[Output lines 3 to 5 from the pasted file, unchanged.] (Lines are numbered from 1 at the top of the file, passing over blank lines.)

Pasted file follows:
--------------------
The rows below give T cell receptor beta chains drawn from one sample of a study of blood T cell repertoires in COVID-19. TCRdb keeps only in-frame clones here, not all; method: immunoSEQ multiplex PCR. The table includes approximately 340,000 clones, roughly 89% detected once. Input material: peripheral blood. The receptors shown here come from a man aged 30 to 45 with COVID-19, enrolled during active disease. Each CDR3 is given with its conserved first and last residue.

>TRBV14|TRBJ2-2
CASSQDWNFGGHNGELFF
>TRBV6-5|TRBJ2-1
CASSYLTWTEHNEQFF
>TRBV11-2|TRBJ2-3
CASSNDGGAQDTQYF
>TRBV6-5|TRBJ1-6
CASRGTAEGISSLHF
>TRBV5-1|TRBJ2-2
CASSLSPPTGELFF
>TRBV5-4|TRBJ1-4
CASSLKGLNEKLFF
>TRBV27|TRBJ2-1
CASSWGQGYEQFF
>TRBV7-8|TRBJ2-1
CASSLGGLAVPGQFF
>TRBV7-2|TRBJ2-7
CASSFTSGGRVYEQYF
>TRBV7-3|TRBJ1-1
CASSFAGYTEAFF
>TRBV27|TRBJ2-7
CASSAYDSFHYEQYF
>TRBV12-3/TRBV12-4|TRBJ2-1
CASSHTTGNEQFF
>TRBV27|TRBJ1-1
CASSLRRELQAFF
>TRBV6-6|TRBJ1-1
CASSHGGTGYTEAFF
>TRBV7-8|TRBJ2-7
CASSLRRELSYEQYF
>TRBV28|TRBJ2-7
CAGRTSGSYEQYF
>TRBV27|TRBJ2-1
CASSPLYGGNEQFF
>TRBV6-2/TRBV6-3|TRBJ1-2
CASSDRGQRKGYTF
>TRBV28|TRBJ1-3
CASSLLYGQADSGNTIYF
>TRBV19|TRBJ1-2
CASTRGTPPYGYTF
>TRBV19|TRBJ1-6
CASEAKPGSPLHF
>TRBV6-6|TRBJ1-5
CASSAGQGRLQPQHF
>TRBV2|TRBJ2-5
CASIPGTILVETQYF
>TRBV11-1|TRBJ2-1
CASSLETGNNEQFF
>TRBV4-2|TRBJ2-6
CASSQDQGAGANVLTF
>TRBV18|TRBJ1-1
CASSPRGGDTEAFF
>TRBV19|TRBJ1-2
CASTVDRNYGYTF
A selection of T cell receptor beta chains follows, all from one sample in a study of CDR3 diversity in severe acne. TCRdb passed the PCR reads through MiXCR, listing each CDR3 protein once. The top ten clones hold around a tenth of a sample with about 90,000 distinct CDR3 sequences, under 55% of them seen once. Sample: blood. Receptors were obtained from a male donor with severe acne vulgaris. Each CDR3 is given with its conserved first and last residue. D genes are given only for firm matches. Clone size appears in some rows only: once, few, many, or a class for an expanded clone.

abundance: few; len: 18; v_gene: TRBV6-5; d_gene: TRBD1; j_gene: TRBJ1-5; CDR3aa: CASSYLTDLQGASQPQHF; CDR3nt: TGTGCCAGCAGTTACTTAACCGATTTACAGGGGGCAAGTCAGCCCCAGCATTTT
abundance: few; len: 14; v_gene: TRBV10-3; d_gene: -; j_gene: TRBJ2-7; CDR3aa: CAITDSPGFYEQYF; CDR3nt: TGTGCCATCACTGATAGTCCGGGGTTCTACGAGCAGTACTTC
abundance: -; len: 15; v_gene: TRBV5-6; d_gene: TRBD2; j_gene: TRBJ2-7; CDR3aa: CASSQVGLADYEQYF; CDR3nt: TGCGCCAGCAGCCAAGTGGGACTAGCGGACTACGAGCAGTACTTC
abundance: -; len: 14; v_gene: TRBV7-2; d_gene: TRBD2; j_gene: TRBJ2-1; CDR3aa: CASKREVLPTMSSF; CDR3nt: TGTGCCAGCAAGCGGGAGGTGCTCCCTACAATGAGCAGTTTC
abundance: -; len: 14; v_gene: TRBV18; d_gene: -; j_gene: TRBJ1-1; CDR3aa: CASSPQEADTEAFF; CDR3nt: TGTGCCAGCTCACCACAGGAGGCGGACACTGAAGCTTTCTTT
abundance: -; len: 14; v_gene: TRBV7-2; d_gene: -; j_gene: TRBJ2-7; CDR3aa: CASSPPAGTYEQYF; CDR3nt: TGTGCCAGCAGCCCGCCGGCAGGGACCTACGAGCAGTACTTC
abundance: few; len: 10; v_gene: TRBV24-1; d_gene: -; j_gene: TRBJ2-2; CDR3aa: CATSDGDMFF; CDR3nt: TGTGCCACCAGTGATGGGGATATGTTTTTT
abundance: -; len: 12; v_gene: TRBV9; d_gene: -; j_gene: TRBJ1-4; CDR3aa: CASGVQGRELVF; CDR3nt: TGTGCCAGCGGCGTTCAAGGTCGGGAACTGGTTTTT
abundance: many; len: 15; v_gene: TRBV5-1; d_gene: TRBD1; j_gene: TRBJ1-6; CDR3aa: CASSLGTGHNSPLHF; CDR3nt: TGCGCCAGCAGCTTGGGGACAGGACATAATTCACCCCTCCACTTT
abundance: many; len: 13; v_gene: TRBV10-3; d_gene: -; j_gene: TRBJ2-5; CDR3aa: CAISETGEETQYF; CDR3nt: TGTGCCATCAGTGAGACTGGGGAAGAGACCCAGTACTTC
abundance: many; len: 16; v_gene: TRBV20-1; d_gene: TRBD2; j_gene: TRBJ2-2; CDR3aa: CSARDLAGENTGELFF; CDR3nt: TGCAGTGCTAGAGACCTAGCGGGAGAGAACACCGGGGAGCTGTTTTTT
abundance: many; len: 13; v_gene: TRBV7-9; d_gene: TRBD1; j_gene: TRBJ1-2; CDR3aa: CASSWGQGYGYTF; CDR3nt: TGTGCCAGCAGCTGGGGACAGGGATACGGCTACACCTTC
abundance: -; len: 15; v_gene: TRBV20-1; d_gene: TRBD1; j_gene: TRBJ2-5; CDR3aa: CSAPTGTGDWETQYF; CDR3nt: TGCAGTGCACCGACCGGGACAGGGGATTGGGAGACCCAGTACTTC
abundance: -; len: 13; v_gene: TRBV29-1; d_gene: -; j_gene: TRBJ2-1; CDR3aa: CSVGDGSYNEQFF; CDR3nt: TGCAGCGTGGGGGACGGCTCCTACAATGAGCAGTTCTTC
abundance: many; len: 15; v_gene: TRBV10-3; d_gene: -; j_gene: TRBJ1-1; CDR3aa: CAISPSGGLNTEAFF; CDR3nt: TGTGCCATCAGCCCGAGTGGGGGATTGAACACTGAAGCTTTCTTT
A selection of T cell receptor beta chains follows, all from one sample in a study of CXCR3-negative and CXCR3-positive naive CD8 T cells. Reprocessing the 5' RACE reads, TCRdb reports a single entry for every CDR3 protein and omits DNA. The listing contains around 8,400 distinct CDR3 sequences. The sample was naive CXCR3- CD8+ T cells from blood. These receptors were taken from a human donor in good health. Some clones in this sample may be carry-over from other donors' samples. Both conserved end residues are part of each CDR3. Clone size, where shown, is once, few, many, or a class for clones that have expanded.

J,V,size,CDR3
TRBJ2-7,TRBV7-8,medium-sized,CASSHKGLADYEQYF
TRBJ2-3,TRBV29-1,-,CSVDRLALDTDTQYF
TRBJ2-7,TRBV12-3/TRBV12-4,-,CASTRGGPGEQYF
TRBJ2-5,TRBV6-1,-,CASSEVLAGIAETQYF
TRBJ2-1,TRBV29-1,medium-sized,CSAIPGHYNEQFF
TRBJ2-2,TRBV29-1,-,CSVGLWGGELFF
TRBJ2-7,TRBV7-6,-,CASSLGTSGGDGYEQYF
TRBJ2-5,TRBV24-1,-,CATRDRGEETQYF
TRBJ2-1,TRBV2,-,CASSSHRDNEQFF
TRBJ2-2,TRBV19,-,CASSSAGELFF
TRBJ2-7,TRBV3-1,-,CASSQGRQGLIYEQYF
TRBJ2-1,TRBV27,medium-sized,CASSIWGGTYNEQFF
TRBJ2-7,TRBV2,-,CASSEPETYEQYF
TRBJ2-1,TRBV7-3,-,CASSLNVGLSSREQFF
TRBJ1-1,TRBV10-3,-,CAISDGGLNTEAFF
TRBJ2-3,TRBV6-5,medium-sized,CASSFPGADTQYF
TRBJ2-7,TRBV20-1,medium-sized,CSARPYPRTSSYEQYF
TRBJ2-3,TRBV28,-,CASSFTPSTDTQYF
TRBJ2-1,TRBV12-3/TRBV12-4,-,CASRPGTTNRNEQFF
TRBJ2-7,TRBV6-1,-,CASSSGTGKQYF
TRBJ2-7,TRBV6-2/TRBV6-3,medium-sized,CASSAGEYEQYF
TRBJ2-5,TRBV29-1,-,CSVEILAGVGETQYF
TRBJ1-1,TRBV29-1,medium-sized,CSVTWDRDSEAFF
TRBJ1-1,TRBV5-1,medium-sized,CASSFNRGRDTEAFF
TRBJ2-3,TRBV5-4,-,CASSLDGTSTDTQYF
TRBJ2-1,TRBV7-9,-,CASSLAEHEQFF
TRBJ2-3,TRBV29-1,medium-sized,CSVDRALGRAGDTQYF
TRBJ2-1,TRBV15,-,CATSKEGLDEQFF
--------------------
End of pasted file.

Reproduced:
CASSQDWNFGGHNGELFF
>TRBV6-5|TRBJ2-1
CASSYLTWTEHNEQFF